I’m certainly not suggesting that Cranmer or the author of the homily or the Ath Creed were universalists. It is fair to point out that those are also foundational documents, but on this thread I’m just interested in the dropping of Article 42.

I think you know me better than that Luke! I’m certainly NOT suggesting that “anything goes” unless the Articles specifically exclude it.

Like Pilgrim says, I think you are speculating here Luke. It is an interesting theory, that Parker wanted to keep in Article 42, condemning universalism, but a mystery universalist, more powerful than Parker, forced him to keep it in. But who would the Archbishop of Canterbury bow to ?(My tongue in cheek suggestion in support of your theory = the Holy Spirit! :sunglasses: ). Seriously Luke, do you have any evidence for this theory?

The only other person I am aware of who could influence Parker in the way you suggest is Queen Elizabeth herself. And we do know that she exercised some editorial influence over the Articles, mainly to show mercy tolerance to those of her subjects who had Catholic sympathies. I’m not sure if she had a personal view about universalism; perhaps a historian can help us out. Intriguing though! She was certainly a devout Christian woman.

That aside, I think the most likely answer is that Parker himself chose to exclude Article 42, not because he was a universalist but because, like his friend Martin Bucer, he was more tolerant of other viewpoints than people like Augustine and Calvin were. Parker would still firmly stamp out views he saw as dangerous, but unless someone shows me evidence to the contrary it seems universalism was not one of these.


#9

Pilgrim, Luke, let’s keep it friendly please. No fighting boys!


#10

A gracious response Andrew, and yes I admit the mystery Universalist pressuring Parker is pure speculation.

(Although just to be clear the title of this thread is misleading because it suggests the Church of England adopted Unviersalism in 1563, which it plainly did not.)


#11

Thanks Luke - I don’t know if we can change the thread title. I meant accepted in the sense of “allowed” not “adopted”…


#12

Well said.

And perhaps here is the first point of any merit although I see an important distinction between ‘adoption’ (which to me implies promulgation) and ‘acceptance’ (which to me implies toleration).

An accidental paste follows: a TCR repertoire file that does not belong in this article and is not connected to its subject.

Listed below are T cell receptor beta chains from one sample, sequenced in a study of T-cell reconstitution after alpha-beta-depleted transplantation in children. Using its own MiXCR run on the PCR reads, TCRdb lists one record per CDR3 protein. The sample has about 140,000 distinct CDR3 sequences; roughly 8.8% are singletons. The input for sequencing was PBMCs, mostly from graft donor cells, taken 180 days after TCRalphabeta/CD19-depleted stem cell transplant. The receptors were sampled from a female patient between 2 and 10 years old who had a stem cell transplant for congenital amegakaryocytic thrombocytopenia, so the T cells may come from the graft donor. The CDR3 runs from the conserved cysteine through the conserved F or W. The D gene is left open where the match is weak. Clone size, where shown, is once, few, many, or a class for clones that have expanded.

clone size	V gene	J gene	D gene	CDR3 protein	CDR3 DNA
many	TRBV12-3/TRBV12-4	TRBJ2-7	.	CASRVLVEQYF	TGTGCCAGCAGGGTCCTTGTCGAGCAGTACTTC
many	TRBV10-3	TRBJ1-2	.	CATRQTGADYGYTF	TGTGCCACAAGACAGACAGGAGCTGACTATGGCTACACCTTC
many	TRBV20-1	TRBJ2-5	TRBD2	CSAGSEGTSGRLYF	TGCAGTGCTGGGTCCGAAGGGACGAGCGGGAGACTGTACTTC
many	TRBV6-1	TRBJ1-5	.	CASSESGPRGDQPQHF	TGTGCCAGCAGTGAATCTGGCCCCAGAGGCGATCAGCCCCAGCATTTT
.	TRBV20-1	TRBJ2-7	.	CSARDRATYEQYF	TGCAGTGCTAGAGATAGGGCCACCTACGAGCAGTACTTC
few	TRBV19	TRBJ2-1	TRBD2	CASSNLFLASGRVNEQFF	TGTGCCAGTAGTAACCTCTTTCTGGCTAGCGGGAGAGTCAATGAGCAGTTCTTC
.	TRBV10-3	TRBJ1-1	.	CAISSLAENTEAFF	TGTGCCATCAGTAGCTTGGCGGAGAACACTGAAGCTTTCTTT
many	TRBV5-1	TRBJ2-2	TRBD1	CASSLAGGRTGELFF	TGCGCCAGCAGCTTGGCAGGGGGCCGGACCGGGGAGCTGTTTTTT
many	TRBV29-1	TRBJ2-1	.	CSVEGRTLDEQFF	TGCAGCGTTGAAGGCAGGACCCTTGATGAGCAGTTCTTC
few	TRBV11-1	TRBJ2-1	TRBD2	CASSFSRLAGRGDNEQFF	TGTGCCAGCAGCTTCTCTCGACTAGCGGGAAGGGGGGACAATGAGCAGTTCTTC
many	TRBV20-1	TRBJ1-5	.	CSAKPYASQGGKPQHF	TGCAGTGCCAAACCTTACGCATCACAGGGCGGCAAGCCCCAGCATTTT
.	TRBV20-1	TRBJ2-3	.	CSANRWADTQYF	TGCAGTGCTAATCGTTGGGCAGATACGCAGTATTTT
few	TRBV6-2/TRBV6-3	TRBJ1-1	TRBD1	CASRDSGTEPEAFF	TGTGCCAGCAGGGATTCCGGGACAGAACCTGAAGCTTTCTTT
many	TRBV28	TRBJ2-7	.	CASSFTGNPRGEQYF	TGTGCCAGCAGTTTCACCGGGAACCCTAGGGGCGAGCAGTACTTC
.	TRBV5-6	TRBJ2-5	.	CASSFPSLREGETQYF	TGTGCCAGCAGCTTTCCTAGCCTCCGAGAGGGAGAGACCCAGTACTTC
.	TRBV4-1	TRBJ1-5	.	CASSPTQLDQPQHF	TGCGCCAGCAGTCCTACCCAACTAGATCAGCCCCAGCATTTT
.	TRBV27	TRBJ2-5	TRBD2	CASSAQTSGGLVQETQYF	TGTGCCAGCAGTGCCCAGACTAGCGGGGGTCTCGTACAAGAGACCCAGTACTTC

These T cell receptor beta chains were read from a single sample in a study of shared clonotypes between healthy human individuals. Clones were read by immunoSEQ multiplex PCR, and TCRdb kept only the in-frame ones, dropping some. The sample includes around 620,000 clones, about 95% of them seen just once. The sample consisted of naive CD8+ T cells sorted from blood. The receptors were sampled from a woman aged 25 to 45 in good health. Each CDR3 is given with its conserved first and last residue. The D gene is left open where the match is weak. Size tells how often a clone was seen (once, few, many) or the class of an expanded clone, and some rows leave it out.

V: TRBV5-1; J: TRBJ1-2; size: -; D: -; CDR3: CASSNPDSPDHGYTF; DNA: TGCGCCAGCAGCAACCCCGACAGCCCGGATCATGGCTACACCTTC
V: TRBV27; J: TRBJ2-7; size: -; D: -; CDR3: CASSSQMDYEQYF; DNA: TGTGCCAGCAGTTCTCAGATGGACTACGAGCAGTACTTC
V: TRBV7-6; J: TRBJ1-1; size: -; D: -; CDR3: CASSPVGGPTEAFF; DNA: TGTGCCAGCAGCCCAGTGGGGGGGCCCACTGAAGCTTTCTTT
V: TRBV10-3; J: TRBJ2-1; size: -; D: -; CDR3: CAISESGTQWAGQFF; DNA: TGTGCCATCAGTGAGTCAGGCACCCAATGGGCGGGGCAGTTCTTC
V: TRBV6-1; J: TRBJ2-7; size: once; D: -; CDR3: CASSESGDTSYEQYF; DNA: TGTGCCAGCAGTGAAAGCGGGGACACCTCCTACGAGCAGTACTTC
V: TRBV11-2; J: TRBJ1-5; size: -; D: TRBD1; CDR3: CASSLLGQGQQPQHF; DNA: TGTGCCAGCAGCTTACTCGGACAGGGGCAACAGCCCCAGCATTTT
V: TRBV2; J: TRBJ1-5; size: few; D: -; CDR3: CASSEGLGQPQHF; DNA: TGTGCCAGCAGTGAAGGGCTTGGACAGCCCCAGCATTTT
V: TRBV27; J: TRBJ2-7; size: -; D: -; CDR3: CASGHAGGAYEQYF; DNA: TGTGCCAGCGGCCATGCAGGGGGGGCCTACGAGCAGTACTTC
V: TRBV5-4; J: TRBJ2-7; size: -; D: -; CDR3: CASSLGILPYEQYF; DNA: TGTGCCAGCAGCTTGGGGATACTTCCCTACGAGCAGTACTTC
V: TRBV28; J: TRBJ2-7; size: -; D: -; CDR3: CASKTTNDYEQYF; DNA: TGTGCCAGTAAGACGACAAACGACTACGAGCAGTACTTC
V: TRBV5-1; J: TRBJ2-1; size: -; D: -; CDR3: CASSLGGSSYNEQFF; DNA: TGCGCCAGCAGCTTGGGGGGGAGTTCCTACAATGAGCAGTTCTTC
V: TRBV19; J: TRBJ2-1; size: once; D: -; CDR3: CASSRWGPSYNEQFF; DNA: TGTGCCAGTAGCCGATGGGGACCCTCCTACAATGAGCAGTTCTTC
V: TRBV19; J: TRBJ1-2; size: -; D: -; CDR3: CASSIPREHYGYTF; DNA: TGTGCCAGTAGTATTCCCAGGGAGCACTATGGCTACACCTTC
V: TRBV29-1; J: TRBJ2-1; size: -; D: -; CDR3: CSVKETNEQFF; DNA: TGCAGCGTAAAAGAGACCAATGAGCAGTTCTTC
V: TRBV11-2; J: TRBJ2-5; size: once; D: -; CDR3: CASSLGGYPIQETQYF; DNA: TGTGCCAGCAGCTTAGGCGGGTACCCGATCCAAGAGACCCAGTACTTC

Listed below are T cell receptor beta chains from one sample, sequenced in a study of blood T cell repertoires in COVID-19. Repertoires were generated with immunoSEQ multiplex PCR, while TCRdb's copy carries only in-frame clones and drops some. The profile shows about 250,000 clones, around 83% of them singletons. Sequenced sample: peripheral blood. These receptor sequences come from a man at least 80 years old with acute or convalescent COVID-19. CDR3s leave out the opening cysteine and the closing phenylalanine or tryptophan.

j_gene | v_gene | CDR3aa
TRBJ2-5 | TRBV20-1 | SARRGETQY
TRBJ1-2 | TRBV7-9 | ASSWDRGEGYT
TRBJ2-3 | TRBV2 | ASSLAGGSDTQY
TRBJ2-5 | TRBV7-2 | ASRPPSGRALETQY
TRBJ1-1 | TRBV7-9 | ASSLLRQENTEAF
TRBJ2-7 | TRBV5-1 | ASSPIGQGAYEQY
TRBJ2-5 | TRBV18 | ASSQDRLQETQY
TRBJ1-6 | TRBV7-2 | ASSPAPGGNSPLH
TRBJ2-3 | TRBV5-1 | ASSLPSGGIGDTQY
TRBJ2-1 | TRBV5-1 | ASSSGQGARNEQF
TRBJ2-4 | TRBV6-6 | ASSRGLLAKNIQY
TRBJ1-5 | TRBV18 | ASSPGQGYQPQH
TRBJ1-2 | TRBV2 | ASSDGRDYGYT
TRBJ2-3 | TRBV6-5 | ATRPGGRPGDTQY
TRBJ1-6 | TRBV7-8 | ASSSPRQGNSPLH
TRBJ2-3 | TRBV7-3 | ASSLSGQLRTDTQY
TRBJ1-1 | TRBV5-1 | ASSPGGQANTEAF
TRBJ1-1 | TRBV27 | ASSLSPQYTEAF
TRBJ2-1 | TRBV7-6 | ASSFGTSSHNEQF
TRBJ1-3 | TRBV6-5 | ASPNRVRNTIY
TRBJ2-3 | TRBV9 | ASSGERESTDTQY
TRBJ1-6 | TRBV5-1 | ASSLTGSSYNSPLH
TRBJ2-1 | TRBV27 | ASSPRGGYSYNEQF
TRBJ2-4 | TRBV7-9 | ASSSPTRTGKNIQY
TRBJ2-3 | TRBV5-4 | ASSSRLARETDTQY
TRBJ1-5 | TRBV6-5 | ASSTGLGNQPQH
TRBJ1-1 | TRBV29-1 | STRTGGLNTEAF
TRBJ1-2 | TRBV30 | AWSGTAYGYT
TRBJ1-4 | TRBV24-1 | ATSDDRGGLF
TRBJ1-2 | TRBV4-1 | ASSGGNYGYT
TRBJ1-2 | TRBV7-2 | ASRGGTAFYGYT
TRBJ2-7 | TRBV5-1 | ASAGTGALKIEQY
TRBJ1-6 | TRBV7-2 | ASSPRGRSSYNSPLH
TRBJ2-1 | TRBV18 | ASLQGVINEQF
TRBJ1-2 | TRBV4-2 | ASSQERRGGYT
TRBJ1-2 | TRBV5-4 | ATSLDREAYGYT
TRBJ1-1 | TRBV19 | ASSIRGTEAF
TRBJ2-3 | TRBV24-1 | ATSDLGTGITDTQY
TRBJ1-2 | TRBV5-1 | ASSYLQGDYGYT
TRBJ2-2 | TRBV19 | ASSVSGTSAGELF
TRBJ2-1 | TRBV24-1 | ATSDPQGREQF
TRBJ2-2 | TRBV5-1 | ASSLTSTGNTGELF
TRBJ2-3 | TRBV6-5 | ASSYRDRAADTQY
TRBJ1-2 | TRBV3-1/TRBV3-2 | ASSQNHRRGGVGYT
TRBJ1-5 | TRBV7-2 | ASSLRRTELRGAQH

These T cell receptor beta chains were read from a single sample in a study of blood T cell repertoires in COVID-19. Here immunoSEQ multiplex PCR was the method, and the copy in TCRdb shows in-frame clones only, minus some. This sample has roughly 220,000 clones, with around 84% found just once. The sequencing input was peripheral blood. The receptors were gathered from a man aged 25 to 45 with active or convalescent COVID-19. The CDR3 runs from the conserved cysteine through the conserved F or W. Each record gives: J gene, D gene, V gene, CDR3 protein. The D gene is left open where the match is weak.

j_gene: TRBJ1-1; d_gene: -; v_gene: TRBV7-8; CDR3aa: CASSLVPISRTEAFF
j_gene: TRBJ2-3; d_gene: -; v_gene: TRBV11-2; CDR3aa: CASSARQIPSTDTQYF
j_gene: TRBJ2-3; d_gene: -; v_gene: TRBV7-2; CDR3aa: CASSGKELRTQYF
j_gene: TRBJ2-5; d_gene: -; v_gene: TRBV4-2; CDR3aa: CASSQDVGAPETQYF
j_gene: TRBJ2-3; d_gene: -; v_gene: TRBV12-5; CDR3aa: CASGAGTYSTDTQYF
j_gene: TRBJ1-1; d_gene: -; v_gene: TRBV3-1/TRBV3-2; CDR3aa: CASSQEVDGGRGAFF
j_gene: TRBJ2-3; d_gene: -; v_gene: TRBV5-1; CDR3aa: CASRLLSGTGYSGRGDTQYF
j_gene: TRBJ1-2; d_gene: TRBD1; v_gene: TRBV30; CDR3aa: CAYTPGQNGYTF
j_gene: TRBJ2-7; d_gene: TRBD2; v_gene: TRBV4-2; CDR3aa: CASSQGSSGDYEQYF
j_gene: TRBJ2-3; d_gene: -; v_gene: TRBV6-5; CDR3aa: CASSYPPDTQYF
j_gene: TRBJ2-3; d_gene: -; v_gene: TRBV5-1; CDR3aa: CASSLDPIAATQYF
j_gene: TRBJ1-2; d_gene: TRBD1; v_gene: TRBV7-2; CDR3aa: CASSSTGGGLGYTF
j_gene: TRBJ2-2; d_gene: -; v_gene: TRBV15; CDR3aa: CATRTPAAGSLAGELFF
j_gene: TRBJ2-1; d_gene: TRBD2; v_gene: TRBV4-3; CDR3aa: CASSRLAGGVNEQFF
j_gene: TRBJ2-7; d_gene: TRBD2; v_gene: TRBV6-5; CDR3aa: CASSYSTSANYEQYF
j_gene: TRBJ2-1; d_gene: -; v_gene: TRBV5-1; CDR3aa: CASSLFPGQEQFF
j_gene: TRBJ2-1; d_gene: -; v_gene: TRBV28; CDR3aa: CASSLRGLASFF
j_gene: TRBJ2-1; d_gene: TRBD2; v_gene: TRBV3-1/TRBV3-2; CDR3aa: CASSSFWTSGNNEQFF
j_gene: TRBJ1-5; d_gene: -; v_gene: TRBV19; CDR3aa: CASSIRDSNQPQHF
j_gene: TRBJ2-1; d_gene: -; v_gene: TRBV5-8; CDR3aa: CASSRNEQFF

Pointing out that someone is using a ‘strawman’ technique in debate is quite valid and not ad-hominem.
Personal name calling is quite a different matter and it behoves us all not to stoop that low.

A simple polite request and I would be happy to explain.
I am not particularly familiar with the three creeds and I so I cannot say whether this particular point has merit or not. Perhaps you make a valid point. I am ignorant and therefor it is sensible to remain silent. For this you resort to name-calling. However, revdrew has kindly quoted:

…and I read nothing here that would exclude universalism.

.


#13

I think that is the general definition of the word.


#14

Pilgrim, that was Luke quoting Cranmer’s homilies, not me. I agree that nothing in those words strictly exclude evangelical universalism, but I don’t think we could argue that the author of this homily or the dubiously named “Athanasian” creed were really sympathetic to universalism. And Luke is correct that Article 8 requires acceptance of the Ath creed…

BUT, it seems clear that the dropping of Article 42 by Archbishop Matthew Parker was a deliberate allowance of universalism. What I am seeking help with now is trying to discover whether it was Parker himself or a higher power (Queen Elizabeth I or the Holy Spirit or whoever!) who forced him to do this. Rather than speculating, I’m hoping a historian might be able to help us out here.


#15

Thanks for the clarification - and for the thread itself. I wish you well in your investigation.


#16

That’s very interesting, and I believe Andrew Jukes pointed that out in his book on UR (I forget the name,)

But I don’t think it’s quite right to say the Queen Elizabeth I “again split the Church from.”

I think she was still in communion with Rome when the Pope (under pressure from Spain) excommunicated her (and the English Church.)


#17

Look Pilgrim, your picture says “No Hate”, yet you post rude comments and you’re critical of my arguments against the Anglican Church accepting Unviersalism in 1563 but fail to offer a single shred of evidence of anything remotely resembling a cogent argument in the contrary.

By rude comment I mean your snide asides and your delightful comments about someone else’s blog, by lack of arguments I mean that you make the charge of “strawman” when I observe there is nothing in Parker dropping the anti-unviersalism article that suggests the Anglicans suddenly decided to accept Universalism, but don’t explain why this is a ‘strawman fallacy’. Then at first you ignore but then plead ignorance of Article 8, suggesting this is some nobler path of “staying silent.”

Yes, it’d be good to know Andrew, what prompted Parker to do this.

Perhaps a small speculation because I doubt there is any link between devotion and Universalism.


#18

Calm down. I do not hate you. I have read your posts on this site and others and your desire for Universalism to be untrue is as evident as the chocolate on the face of a child who denies eating the cake. As part of the body of Christ it is essential to stand for truth and integrity. If you think that universalists are to be trampled on by double talk on different sites with no reply, then you are mistaken.
I could waste time by replying to every single one of the above falsehoods, accusations and personal attacks but to no avail.
A gentle squeeze on a ripe fruit is all that is necessary to tell if the essence is wholesome or poisonous. We are all very good at putting on a face and feigning ‘the Spirit of Christ’ but with some of us the veneer is extremely thin. It is important for readers to see what are our motivations and who is our source. This thread has been very revealing and extremely worthwhile in ways not envisioned at the outset.